Chapter 67862941

See chapter in newspaper

Chapter NumberVII
Chapter Title
Chapter Url
Full Date1884-03-22
Page Number4
Word Count1070
Last Corrected0000-00-00
Newspaper TitleThe Capricornian (Rockhampton, Qld. : 1875 - 1929)
Trove TitleIn Days Gone By
article text

®ates and fetches.


By an Old Settles.


When morning broke they roused themselves, iodtad thereto by the promptings of banger. The weather was, if anything, worse tbas on the previous night. A drizzling rain fell, the wind was blowing a gale, the sea in moon tains. They were sheltered by their position from the violence, bat there was nothing to be jolly abotxt, except that they were in com

parative safety. The provisions bad been completely spoiled by the salt water. Ab they eat mnomfolly by the embers of the 6 re, looluog at the war of wind and sea, Sims ejaculated, *' Good God ! where is the boat.' Not a sign of her. Had Jack been blown away while they slept? or, bad he deserted them. Many coojectores were hazarded on Hie subject. 'What fools we were to pay half the money down,' said Bolan, 'and we are left lament ing.' ' Hallo ! here cornea some one,' B%id Sims. A man was seen approaching them from the westward. Ib it Jack ? No ; this man is too stont. It is like him. Yes, it's him ; bat what on earth has happened to him. Jack appeared to be folly doable his width ; he carried a billy in one hand. ?*I 'epose yer thought I wer' off f ' he said. ' We did not know what to think, whether your were blown away or not.' He saw their looks of astonishment at his aDDearance. and laoehed.

' Make a good 6re, Peter, and roast these 'ere eggs,' saying which he produced from the breast of his shirt a couple of dozen of turtles' eggs. Peter'a eyes glistened. 'Plenty more that fellow. Jack,' he asked. 'Yo-i, plenty.' ' What are they ?' asked Bolan. 'Turtles' eggs to be sure.' When they were cooked Bolan stood oat for some time, be did nut like their appearance, bat Beeiug the others devouring them with relish be fell to. Jack had brongbt some water, and some half liquid tea and sugar mingled, which was very welcome. When they had eaten things seemed to improve. 'Now,' said Jack, **ye'd beat come with me round to where I have the boat. It is a good spell to wait, and there is nothing here to atop for. We are likely to be here for a day or two yet. Now. the weather has broken. If the niuht is moderate we mieht

catch a turtle or two,' saying which he led the way round the point be bad indicated. It eeemed to Bolan to be a foolish thing to ?top where they were. Why not go by land to town ? Bat when be had heard Jack's description of the land they bad to travel over he thought perhaps they were quite as well off where they were, with plenty of water and tartle'e eggs. The tobacco and matches, hiring been pat carefully away in the fore locker, were dry. Botan, in over hauling the boat, foand a bottle half fall of ram, which was produced and shared round. The rain had ceased. Their clothes and blankets were dried. With plenty of food and water they came to the conclusion that things might be far worse. ** As long as the weather continues dry,*' said Bolan. 44 Oh, as for that,' said Jack, ' if it comes down too heavy we can unbend the boat's n*'1™1'1 and make a tent of it, only its a poor Christmas for the likes o'you gents. ' By the way,' said Si ma, ' there's Bolan's Bolan wanted to be excused. He had no stirring tale to tell, &c He had proposed the series ia the first instance. He coald not be allowed to back oat now. Time was allowed him. It was saceested that Jack Condon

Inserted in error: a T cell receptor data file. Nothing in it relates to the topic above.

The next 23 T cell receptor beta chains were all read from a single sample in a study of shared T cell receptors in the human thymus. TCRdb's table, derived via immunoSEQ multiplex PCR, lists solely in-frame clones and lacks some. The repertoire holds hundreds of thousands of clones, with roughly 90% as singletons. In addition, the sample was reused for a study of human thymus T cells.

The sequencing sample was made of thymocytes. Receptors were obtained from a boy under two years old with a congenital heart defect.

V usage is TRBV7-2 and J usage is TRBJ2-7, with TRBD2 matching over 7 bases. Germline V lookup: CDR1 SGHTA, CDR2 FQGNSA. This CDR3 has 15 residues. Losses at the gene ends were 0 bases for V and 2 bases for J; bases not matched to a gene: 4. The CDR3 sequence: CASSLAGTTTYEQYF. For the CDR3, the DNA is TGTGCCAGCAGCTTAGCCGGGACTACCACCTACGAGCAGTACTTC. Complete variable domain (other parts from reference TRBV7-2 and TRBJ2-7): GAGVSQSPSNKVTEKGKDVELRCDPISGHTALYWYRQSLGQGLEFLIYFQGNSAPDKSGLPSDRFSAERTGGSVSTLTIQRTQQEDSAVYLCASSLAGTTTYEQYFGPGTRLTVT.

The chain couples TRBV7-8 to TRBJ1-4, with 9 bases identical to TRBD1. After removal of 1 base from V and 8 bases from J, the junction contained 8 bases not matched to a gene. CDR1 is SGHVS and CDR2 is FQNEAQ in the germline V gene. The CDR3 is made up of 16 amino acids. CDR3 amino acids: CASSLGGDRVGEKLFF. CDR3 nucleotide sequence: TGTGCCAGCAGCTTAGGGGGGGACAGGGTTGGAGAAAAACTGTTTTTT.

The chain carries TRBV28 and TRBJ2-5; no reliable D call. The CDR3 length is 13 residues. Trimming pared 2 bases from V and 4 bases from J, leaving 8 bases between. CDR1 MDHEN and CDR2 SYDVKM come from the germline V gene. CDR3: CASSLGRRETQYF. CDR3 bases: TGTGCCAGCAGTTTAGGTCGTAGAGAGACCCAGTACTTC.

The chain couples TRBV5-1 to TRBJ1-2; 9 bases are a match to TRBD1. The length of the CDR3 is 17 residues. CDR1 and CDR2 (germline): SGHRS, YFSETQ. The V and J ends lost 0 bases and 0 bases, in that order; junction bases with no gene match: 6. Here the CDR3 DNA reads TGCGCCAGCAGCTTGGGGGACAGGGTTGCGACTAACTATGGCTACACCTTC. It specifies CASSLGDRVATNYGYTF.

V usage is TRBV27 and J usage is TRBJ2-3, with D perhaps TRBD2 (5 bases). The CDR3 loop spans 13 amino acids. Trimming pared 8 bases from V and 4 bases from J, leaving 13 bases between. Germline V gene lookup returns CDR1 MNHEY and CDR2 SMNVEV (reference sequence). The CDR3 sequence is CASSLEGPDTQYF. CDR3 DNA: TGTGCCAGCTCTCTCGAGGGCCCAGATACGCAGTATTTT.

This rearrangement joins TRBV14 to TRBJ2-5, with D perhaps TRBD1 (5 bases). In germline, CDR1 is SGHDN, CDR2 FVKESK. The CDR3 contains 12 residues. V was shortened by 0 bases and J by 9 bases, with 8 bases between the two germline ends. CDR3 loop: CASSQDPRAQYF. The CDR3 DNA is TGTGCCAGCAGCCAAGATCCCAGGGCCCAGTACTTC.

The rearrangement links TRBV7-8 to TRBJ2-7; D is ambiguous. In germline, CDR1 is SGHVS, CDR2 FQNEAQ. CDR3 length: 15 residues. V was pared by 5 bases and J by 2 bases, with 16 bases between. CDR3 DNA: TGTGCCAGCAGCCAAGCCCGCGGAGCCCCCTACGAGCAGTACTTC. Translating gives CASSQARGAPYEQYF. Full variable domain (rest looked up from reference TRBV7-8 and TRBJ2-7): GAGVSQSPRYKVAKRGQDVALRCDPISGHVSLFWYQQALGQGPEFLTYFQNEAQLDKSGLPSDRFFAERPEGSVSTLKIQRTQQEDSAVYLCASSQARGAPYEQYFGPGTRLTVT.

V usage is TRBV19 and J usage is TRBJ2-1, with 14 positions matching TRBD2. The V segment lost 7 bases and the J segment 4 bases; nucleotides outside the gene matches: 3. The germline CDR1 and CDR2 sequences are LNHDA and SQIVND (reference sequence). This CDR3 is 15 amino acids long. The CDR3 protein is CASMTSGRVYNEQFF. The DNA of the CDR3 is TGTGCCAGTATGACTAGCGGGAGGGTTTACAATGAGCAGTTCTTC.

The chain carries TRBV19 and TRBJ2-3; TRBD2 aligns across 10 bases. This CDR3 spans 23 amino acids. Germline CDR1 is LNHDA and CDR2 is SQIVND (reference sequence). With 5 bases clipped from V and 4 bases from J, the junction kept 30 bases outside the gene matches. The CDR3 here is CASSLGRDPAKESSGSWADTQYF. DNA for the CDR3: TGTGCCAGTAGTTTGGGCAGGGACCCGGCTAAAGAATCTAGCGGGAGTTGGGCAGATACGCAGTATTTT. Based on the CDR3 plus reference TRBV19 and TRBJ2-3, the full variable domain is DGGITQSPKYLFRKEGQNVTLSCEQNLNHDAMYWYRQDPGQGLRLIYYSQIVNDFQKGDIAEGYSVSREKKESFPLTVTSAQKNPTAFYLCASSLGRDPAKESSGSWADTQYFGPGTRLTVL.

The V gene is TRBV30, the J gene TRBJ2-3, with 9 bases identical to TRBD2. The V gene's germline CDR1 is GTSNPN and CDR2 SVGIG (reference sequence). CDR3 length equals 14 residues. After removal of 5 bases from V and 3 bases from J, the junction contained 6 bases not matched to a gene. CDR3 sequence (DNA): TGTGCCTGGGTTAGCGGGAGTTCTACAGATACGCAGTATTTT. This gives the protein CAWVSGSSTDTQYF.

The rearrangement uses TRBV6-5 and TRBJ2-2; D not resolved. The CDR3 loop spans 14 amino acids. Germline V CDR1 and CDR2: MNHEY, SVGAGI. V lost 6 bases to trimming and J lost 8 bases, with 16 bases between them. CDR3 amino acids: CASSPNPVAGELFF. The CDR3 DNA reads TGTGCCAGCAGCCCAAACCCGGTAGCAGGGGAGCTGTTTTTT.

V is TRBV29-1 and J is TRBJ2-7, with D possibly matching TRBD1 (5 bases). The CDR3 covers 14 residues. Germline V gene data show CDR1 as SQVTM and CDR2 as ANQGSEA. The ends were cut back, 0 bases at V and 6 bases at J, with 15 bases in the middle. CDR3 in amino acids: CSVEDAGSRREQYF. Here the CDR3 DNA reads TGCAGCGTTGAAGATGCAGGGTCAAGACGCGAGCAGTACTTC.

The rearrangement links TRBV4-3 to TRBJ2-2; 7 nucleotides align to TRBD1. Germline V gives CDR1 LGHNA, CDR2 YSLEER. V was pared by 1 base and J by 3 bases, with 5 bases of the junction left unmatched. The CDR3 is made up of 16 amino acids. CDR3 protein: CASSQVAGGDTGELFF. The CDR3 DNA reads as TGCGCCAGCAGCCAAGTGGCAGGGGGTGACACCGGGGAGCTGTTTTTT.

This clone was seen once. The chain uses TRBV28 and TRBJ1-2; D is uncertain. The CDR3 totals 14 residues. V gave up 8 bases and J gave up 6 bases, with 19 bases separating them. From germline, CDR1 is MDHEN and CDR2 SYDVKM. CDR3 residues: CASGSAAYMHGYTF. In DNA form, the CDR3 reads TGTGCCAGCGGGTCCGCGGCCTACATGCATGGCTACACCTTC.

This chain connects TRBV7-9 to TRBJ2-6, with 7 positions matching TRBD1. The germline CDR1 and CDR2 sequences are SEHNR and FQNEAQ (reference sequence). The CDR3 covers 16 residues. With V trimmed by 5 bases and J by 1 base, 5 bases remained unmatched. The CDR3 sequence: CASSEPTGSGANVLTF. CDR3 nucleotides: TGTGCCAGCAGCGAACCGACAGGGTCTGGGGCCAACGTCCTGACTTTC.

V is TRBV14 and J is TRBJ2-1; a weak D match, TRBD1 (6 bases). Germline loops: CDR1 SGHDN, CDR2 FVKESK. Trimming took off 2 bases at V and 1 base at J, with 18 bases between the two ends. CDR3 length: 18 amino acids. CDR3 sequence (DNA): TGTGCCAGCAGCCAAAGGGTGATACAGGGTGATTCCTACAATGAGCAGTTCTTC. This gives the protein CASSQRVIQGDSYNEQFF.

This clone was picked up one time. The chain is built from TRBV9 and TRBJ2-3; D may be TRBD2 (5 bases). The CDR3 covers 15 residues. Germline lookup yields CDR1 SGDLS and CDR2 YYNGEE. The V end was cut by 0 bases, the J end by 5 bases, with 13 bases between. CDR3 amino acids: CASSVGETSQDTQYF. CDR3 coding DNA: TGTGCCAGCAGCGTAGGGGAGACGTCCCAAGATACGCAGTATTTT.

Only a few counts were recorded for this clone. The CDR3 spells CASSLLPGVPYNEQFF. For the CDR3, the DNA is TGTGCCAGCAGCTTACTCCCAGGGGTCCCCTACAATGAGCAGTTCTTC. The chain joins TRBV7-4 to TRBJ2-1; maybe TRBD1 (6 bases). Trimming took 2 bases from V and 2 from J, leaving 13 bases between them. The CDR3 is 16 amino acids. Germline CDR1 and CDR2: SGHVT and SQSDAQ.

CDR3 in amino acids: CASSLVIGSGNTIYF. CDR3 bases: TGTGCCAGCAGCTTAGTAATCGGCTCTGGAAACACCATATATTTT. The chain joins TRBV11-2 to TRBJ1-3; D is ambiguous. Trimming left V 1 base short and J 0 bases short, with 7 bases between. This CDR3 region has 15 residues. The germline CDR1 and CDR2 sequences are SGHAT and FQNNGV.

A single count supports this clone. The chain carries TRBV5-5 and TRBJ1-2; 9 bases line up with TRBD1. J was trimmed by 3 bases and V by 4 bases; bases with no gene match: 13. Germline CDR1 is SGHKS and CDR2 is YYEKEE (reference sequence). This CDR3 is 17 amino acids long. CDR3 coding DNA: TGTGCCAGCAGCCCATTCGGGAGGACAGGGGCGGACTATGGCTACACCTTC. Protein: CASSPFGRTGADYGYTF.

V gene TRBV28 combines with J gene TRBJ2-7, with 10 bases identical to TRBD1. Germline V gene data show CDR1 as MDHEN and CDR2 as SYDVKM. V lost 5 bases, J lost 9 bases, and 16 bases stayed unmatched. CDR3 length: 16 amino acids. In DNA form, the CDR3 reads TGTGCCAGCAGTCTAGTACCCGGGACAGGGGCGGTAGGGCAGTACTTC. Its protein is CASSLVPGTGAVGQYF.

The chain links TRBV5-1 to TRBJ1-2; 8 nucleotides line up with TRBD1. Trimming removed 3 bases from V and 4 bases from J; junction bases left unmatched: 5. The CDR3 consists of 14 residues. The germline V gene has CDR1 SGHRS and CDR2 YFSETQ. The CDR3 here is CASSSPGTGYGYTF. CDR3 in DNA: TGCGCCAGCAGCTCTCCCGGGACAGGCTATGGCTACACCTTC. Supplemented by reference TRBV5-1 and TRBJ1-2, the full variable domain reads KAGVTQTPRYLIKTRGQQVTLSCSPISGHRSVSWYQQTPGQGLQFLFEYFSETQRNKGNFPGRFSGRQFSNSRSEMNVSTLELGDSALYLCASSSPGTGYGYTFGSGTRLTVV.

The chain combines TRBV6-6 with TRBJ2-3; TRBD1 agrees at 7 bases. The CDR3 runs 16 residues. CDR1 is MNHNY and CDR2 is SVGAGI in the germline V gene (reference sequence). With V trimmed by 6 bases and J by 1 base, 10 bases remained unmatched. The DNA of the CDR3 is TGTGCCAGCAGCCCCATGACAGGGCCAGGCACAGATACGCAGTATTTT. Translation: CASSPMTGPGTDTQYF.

could posnbly add his contribution. Jack ' Well, voq will be allowed to embellish yoar tale. Bat there mast be a groond work of fact. Xoce of yoar Mary Duon of Doner kind of things,'* said Sims. 'Where did you set that word 4 embellish' from, Sims,' asked Rowley, 'it Btrikes me as 'I do not know that it is according to Cacker. I beard it many years ago from an old Irish piper. I was visiting some friends in the sooth. One eveoiog an old piper was brought in. He was a fioe looking old chap. His pipes were eilver mounted and bedecked with ribbons. Could he not knock roosic out fairly done up. A rest ensued perforce. Oar host asked Murpby to play the 'Sixth Dragoon's March.' 'When be had finished, Mr. Coran said ** that is not correct. Listen to me now,' and be whistled the march. ' Share

little 'embellishments' av my own 1 pat to it.' ' Now, BoUn. Sahib, cbeel cheel ''—this from Sims. ** Bear that benighted idiot airing his Bengalee. No doubt he thinks to pass tt off on me for Gallic, or some of the dead laugaages. Its not Irish anyway. I suppose I need not specify the country which gave roe birtb.' *' No indeed,' laughed Rowland. 'Sweet county May — o you know,' breathes forth in every existence. 'That's better than your county Wexford drawl,' retorted Bolan. 'Come, a truce to this foolery, and go on with yoar composition, or whatever it is to be,' said Jaqaes. ' I fear the composition will be a failure for want of-' 'Not brass,' said Sims. *' No ; spirit. How can anyone expect a fellow to soar into the realms of fiction on turtles' oggt and water. ' If I bad— Ab ! ? Written for the Caprieomian by a gentleman of long and T&ried colonial experience

God be with the times,' said Bolan. heaving a sigh. ' If you had what ?' said Jacques. ' I can supply the remainder of the sentence, ' said Rowland— ' About fire inches of whisky toddy inside him. be would tell as about King OToole's goose, or some such veritable history.' 'No. I disown all such vaio conceits. I was aboot to tell yon such a capital ehoet story. Bat as I perceive you are oot ' 'i the ?eia' I shall defer the relation for the present.' 'Oh I go on Bolan, go on. Don't shirk it now,' cried the others. ( To be continued. )